Gian Lorenzo Bernini was considered a childhood genius, a prodigy that took in his father's teachings with ease and quickly surpassed his technical level
Angelica Galante and Pietro Bernini, originally from Florence would have thirteen children, of which their son Gian Lorenzo was their sixth. They had moved to Naples by the time that he arrived in 1598.
Father Pietro would immediately encourage his son to pursue his creative side, hoping that perhaps he would follow a similar artistic path. Pietro was a talented sculptor, of the mannerist art movement. It is likely that he would have also strongly encouraged other members of his offspring, but it was Gian Lorenzo who immediately showed the most promise.
Some even considered him to be the Michelangelo of the 17th century, which makes it all the most puzzling as to why for several centuries after his own passing, Gian Lorenzo Bernini was not respected to the level that he was during his own lifetime or as he his increasingly in the present day.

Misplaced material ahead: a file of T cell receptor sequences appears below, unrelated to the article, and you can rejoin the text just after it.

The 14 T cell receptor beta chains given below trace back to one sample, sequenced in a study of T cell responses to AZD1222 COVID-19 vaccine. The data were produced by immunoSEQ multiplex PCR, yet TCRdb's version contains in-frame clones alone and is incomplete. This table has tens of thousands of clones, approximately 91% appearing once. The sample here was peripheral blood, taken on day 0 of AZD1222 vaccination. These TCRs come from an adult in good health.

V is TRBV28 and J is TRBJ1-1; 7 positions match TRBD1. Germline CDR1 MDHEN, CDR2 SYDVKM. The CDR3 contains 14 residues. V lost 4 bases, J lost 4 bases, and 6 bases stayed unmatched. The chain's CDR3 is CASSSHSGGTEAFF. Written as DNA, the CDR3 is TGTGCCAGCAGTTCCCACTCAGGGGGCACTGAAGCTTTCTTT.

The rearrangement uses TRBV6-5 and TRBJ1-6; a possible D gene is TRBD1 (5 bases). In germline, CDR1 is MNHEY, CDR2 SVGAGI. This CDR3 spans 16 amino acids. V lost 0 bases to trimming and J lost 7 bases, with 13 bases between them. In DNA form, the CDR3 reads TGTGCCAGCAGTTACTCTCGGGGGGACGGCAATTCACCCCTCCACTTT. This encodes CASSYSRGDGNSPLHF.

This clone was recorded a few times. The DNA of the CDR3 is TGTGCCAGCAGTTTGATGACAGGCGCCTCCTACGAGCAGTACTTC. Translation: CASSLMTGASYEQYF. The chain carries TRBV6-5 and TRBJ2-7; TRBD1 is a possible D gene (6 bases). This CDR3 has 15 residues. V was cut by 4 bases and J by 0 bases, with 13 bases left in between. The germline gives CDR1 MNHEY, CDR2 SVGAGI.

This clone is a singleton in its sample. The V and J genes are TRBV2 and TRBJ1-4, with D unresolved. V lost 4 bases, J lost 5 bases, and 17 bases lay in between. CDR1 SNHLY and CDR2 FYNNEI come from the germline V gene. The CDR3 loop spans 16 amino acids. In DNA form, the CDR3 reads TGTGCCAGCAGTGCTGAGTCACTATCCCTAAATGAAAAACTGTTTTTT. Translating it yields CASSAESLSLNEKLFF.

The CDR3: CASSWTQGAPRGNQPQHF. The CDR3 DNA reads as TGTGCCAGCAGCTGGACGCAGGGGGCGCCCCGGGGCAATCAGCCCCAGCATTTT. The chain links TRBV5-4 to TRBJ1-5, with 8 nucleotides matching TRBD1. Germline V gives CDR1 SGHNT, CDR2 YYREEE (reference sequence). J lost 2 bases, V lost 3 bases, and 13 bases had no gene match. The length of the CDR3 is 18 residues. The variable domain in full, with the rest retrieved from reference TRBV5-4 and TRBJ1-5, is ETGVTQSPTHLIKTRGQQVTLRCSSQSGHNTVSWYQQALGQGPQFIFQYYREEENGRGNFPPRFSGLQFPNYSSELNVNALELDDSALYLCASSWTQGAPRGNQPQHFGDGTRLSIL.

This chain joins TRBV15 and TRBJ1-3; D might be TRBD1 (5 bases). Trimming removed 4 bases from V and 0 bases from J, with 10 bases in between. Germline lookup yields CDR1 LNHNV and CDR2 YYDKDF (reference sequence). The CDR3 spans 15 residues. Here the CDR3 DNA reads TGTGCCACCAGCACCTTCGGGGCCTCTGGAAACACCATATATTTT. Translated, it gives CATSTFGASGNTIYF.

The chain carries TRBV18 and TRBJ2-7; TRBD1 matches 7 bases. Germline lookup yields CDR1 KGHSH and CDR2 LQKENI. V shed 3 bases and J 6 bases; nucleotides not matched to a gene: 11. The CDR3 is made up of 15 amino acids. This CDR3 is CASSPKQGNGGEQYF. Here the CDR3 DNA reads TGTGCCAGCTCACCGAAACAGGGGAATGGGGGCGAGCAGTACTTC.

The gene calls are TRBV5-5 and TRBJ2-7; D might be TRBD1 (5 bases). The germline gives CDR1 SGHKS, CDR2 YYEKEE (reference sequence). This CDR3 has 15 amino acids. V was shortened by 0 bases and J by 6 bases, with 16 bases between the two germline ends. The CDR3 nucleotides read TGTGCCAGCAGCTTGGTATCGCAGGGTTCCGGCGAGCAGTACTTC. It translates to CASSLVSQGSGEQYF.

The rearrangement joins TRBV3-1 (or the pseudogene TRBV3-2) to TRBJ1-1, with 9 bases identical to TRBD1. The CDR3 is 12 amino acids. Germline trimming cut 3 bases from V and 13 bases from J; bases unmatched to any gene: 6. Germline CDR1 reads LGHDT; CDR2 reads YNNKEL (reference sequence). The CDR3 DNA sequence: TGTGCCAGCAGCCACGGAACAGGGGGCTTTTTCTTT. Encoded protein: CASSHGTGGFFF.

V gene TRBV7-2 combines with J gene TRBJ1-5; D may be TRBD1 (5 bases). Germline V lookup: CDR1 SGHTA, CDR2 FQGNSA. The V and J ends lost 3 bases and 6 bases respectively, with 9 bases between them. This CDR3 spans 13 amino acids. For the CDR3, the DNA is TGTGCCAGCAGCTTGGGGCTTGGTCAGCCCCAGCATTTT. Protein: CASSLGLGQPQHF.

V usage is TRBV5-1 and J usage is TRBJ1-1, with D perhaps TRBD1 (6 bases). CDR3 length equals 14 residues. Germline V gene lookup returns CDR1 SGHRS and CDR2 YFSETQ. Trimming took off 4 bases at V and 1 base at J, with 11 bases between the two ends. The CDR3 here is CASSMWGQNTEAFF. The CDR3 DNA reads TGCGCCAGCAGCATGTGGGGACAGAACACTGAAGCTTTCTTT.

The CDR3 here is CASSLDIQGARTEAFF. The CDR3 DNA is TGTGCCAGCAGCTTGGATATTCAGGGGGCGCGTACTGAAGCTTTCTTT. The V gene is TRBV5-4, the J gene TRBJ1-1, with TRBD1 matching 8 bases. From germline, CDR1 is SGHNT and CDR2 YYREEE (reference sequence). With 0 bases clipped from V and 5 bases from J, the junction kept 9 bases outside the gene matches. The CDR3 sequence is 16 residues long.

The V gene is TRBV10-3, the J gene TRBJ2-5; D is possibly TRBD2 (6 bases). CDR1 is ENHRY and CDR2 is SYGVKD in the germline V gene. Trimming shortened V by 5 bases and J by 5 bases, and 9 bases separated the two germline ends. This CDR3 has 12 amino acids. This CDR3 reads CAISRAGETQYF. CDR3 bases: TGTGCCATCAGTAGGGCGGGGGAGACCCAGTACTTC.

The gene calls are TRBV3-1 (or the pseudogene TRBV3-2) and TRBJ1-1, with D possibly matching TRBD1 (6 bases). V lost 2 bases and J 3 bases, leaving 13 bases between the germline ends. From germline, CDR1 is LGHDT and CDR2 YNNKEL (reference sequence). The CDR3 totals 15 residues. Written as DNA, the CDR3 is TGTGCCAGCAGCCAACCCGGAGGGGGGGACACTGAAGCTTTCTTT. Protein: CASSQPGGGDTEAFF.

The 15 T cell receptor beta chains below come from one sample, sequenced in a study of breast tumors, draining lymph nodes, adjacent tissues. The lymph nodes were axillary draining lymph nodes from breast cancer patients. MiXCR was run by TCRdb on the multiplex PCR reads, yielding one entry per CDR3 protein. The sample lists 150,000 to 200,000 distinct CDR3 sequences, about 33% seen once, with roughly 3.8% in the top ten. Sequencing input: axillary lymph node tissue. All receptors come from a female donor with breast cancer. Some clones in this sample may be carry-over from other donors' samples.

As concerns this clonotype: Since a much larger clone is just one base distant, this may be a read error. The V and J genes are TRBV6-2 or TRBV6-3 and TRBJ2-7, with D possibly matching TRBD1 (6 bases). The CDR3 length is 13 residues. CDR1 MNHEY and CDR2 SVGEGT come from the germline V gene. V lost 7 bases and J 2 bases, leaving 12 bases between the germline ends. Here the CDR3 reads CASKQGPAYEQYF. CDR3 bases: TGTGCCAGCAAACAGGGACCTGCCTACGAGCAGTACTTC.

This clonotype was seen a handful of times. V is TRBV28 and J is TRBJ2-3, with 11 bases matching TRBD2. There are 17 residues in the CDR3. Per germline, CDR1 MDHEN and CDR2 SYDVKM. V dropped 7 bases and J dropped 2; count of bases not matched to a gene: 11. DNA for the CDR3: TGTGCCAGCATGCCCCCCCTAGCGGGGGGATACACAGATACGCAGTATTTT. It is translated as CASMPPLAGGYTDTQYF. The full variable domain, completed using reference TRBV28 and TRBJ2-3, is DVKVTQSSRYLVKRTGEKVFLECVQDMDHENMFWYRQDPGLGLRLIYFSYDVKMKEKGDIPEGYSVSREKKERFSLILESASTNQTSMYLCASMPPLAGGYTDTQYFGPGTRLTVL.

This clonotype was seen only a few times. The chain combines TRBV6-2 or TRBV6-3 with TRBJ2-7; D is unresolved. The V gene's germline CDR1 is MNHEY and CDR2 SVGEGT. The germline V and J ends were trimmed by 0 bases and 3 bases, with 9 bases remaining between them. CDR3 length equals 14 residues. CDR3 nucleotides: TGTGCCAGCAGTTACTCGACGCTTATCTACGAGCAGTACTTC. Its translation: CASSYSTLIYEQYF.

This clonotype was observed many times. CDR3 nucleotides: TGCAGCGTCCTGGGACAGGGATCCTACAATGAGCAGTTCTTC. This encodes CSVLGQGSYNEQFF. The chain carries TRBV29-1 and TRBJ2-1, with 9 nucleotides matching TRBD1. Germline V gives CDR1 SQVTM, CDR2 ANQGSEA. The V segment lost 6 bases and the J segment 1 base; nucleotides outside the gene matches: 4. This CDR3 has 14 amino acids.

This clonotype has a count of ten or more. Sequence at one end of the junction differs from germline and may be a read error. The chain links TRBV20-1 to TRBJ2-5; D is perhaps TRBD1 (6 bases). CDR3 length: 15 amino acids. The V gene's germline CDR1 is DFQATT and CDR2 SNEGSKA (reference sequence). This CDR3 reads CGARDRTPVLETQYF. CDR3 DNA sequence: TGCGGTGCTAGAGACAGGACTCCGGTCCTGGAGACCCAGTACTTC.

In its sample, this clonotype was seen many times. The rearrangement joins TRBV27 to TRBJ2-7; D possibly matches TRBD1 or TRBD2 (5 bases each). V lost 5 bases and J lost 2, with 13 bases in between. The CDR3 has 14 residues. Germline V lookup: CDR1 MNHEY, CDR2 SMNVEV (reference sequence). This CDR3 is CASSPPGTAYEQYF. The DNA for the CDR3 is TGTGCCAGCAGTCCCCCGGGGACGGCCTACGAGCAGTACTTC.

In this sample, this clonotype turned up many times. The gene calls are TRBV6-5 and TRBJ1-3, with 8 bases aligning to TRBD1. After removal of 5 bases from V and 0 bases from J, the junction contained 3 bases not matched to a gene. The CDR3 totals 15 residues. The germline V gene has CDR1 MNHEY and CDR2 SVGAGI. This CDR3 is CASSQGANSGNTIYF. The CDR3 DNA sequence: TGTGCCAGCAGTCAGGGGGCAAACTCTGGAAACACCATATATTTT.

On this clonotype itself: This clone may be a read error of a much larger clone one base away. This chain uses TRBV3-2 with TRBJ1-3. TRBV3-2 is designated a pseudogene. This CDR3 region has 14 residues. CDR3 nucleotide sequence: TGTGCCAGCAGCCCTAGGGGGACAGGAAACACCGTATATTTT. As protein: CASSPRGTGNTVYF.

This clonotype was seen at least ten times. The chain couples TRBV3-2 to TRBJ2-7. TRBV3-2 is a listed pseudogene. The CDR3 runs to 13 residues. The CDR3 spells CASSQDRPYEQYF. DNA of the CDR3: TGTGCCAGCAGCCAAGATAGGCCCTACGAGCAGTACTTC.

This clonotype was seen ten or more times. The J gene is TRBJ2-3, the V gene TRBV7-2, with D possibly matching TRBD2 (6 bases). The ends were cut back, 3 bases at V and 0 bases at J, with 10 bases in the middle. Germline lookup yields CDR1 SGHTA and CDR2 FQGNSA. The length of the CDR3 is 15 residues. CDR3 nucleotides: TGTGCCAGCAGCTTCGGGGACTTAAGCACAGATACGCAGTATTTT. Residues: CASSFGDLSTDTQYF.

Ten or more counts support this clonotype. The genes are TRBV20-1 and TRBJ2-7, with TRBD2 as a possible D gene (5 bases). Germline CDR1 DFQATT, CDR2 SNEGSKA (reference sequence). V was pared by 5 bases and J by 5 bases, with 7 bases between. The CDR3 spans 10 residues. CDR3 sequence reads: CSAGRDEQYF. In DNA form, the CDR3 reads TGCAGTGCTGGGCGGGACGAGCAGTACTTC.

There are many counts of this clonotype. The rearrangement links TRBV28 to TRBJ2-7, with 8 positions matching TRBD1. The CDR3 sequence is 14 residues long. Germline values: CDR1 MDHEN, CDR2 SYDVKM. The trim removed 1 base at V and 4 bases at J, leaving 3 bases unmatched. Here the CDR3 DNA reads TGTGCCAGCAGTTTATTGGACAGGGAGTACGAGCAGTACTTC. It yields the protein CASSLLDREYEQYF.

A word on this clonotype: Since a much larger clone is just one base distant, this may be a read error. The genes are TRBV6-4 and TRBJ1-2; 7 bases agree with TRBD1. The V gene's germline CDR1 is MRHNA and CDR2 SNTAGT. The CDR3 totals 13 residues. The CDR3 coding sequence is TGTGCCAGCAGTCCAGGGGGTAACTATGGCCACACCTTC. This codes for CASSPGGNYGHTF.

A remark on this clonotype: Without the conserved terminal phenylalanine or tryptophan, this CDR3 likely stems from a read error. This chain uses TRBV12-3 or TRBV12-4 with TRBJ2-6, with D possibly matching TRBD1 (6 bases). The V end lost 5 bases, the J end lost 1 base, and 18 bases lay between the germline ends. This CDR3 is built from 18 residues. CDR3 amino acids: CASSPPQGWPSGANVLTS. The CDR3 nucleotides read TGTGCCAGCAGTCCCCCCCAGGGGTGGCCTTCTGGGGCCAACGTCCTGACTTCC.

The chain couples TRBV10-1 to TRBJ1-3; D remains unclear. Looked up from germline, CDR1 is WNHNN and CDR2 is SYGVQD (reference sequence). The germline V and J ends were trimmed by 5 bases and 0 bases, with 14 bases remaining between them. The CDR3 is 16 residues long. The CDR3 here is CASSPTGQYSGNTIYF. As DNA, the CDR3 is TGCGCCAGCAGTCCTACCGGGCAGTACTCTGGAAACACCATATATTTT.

The entire Bernini family would relocate to Rome after Pietro received a life-changing commission, to produce some marble work for the Cappella Paolina of Santa Maria Maggiore. At this time his son was only eight years old and it was entirely necessary to continue his training whilst completing this commission. After settling for some years in the city of Rome Pietro would feel confident enough in allowing his son to contribute to his own work (around 1615-1620).
Gian Lorenzo's reputation would start to surpass that of his father, leading to an introduction to Pope Paul V. A successful interview, of sorts, led to the development of his own career across the next few decades. Rome was to become home, a home he would never leave, nor ever wish to. This extraordinary artistic talent now had all the resources he needed to make the most of his potential.